Recommendation: “Gyo” by Junji Ito

Something is wrong. A stench that drove Tadashi and Kaori from their holiday at the sea has followed them to their apartment in the city. A stench that is driving Kaori mad. But as terrible as that stench is, what is about to follow it out of the sea may be more than mankind can handle.

Gyo. A novel you read when you’re fine never to want to look at a fish ever again.

Junji Ito’s work is something that grabs your mind and doesn’t let go. Grotesque and beautiful. He has a masterful grasp of the very essence of horror; taking something normal and twisting it slightly until it becomes unsettlingly unfamiliar.

I didn’t enjoy this book as much as I enjoy Uzumaki, the first of Ito’s books I read. But being compared to a masterpiece is never fair, and doesn’t mean Gyo isn’t good. It just didn’t quite have the same overall feel of a completed story. There didn’t seem to be as much character, and the ending came out of nowhere and didn’t really feel satisfying. But that didn’t detract from the experience I had reading.

And that’s what Ito’s work is; an experience. Whatever other opinion you may have of his work, you don’t finish this book the same as you went in.

Recommending… Locke & Key

If I’ve not read something, its new to me. And if I’ve not even heard of it before and can experience it completely devoid of expectations? Well, that happens very rarely.

Everyone has a list of things they intend to read/watch in the future. Things we’ve been recommended or have heard talked about so much we know it’s got to at least be worth a go but haven’t quite yet had the chance to get around to. This is why I love Humble Bundle. It gives me the opportunity to pick up a bunch of books or graphic novels to load onto my Kindle for when I need something to read.

This allows me to try out writers I’ve had on my “must try” list. Recently I finally got around to trying Cory Doctrow’s work, for example. But it also gives me the opportunity to occasionally try out something completely new. Work I’ve never even heard of before. And this creates the opportunity for me to experience something both rare and magical: the once in a lifetime chance to read something brilliant without any expectations or preconceptions.

Such as happened when I downloaded Joe Hill and Gabriel Rodriguez’s six volume graphic novel, Locke & Key.

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Locke & Key tells the story of the Locke family who, after losing their father in a horrific home invasion, move across country to their old family home; The Keyhouse. There they discover a collection of fantastical keys that, used with the correct doors, unlock extraordinary powers in themselves and the world around them. But soon they learn that behind one of those doors is a spirit both ancient and evil, and they discover the history of the keys, the story of their creation and the horrific events that caused their father to work so hard to hide them.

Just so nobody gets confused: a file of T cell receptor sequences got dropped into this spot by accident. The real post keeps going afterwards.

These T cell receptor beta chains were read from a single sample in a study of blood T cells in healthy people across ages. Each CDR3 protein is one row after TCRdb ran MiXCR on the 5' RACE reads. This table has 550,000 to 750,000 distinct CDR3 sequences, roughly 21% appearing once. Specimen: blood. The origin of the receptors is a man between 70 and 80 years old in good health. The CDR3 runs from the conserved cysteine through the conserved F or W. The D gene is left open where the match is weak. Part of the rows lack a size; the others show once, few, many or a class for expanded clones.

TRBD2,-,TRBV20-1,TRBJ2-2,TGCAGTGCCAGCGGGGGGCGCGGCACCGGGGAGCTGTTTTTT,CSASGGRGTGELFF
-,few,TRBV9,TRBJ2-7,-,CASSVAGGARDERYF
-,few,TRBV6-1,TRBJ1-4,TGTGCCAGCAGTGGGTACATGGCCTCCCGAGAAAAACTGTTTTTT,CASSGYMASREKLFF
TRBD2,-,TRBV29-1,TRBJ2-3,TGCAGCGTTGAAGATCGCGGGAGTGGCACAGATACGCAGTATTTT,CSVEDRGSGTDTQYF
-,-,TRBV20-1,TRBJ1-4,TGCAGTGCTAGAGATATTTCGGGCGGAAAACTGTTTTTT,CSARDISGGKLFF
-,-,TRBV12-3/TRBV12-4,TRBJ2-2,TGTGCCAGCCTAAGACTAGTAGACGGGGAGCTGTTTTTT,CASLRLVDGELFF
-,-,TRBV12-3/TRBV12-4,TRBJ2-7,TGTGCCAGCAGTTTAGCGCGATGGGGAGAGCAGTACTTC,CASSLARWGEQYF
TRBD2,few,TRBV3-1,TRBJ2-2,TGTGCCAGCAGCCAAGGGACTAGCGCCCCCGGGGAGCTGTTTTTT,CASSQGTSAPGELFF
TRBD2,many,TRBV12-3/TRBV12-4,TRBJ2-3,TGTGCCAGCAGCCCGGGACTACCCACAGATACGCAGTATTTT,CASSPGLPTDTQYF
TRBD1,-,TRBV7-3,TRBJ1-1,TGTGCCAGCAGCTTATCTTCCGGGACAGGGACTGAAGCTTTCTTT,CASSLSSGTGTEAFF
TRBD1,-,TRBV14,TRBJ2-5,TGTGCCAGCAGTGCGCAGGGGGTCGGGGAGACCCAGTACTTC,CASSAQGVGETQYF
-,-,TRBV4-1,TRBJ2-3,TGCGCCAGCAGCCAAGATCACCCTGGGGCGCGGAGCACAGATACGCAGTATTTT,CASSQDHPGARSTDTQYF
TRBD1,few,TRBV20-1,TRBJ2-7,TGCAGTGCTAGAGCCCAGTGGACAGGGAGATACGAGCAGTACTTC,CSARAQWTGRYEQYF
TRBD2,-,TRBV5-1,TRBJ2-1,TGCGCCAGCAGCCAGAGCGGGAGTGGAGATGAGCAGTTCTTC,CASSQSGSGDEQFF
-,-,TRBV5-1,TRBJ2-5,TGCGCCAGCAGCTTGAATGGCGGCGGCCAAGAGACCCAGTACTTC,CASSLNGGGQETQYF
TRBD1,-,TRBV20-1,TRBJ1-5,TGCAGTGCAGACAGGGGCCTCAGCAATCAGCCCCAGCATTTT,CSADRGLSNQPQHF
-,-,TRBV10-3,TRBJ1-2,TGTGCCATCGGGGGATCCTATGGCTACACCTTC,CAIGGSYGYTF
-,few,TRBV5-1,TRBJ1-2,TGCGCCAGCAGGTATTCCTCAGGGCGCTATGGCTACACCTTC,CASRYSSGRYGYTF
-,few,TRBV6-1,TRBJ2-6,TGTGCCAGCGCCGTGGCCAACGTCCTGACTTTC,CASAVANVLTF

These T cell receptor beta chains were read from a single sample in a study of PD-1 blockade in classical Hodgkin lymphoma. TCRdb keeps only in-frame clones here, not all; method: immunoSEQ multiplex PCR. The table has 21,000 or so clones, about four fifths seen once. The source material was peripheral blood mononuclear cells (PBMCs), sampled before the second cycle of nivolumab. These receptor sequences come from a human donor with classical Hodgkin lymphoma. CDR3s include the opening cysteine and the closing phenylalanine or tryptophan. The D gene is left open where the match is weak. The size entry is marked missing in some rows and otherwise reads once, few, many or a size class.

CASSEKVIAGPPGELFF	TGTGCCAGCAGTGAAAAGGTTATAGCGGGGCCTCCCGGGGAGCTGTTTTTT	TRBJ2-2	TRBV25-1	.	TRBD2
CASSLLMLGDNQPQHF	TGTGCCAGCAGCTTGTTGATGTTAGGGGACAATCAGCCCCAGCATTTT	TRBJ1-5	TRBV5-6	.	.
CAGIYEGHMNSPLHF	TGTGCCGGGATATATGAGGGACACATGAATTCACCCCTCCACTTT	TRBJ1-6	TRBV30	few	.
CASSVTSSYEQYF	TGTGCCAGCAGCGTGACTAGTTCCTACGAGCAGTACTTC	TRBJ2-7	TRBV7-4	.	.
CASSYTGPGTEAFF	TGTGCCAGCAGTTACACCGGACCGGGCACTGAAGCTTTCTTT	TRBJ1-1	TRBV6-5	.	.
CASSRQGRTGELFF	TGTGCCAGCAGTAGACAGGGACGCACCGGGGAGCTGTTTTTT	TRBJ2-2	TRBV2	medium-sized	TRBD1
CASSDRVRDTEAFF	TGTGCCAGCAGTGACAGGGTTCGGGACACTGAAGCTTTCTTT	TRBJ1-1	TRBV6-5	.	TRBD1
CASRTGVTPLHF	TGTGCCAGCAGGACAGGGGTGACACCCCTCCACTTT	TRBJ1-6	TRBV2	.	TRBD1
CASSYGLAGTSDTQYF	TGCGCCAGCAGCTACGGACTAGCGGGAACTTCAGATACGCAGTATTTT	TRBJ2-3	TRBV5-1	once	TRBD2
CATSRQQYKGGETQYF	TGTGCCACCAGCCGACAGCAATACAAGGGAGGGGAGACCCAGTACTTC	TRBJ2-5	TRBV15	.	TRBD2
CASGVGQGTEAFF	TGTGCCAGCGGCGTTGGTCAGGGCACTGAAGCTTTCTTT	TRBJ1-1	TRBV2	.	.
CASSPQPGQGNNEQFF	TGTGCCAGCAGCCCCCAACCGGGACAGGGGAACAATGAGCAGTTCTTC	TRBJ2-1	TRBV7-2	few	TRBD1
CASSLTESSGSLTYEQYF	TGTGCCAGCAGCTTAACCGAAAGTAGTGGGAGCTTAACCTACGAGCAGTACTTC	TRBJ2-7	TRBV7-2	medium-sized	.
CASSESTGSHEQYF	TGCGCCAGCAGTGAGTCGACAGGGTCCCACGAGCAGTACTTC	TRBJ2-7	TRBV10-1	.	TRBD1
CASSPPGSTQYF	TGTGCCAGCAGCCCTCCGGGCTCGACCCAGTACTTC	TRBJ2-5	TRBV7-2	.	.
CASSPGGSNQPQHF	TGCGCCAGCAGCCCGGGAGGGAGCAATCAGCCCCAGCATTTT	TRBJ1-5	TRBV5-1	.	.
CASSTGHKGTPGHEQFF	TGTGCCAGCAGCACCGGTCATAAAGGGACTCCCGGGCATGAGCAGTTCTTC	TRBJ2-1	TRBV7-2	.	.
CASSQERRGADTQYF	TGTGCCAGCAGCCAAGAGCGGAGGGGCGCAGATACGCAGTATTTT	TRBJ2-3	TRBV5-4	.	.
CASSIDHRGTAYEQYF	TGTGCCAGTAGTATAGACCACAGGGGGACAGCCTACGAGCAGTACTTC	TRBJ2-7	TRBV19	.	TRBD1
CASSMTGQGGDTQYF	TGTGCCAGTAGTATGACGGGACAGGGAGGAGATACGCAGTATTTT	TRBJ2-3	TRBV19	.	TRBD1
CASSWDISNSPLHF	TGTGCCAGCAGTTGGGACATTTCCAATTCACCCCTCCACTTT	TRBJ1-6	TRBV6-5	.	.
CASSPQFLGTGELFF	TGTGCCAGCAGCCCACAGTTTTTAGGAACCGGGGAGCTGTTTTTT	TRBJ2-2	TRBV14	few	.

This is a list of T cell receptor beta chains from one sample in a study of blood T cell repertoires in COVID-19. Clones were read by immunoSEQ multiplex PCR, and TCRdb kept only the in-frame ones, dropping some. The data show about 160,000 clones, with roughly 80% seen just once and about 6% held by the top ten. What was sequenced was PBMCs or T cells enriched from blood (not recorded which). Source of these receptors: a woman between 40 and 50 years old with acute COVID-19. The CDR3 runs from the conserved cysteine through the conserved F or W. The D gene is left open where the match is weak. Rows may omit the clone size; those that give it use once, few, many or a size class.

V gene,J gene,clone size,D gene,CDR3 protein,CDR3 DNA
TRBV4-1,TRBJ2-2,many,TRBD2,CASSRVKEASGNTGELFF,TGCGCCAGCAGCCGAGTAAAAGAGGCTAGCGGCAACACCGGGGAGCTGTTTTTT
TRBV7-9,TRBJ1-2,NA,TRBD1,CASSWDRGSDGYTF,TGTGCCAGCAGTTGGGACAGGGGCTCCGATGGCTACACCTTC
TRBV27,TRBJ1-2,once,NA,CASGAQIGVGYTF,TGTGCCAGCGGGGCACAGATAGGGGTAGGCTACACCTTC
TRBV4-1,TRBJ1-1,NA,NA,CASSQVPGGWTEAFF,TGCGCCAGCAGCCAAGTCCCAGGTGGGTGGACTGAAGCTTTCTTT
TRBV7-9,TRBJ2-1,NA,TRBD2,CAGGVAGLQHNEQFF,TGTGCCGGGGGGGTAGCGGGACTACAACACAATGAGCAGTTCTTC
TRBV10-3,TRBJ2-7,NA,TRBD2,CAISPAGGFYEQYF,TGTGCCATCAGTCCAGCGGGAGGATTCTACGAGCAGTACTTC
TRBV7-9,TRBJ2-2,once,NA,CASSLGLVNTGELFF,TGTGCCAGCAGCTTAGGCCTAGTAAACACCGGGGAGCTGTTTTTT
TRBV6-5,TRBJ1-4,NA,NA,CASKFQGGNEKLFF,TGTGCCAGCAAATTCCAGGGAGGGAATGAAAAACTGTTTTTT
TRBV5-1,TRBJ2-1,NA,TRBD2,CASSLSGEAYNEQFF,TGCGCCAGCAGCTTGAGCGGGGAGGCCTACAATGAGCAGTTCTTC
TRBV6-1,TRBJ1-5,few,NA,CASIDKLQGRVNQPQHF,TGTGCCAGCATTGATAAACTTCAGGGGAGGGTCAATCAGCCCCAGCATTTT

I think the best endorsement of this series is this; I gave up the writing time I get on my lunch breaks to keep reading. I needed to know what happened next. I’m incredibly lucky that all six volumes were included in the Humble Bundle so I could read them all in essentially one sitting. And when I finished, I went out and bought the slipcase collection (which is so pretty). Screen Shot 2016-04-03 at 12.57.47This is one of those books that you need to reread straight away, to give yourself the chance to see just how well the story has been plotted out and foreshadowed. Lines and images that seem incidental on your first read are revealed to have so much more meaning the second time around. Hill is a writer who knows exactly where he is going and where he is leading you.

Locke & Key is a Lovecraftian story, but I want to qualify that statement slightly. The word “Lovecraftian” has become a little watered down in many people’s minds. Forgetting the mountains of – let’s be charitable and call it “fanfiction”[1] – out there, there are professional, published, well respected writers out there who don’t quite get what Lovecraftian should mean. But Joe Hill gets it. He understands both the nature of the mythos, and that it comes second to character and plot.

Be warned, horrible things happen to people in this story. It opens with the Locke family suffering a home invasion involving murder and sexual assault, and the story largely focuses on the ways that the characters deal with this. It’s never forgotten or glossed over. A major theme is how our mistakes and bad decisions will haunt us and echo through the rest of our lives. Don’t expect everyone you meet to have a happy ending here.

Lovecraftian stories – and horror in general – are about fear of the unknown. And while a lot of that is embodied by “the monster” or “the powers we can’t comprehend”, there is also plenty of that in real life. Two stories run in parallel here; one about magic keys with a link to an ancient evil from the Plains of Leng, and the other about a family trying to deal with trauma and loss. About children trying to work out their place in the world without their father. About a mother coping with addiction and trying to keep herself together for her children. About that feeling of having no one there to lead us through.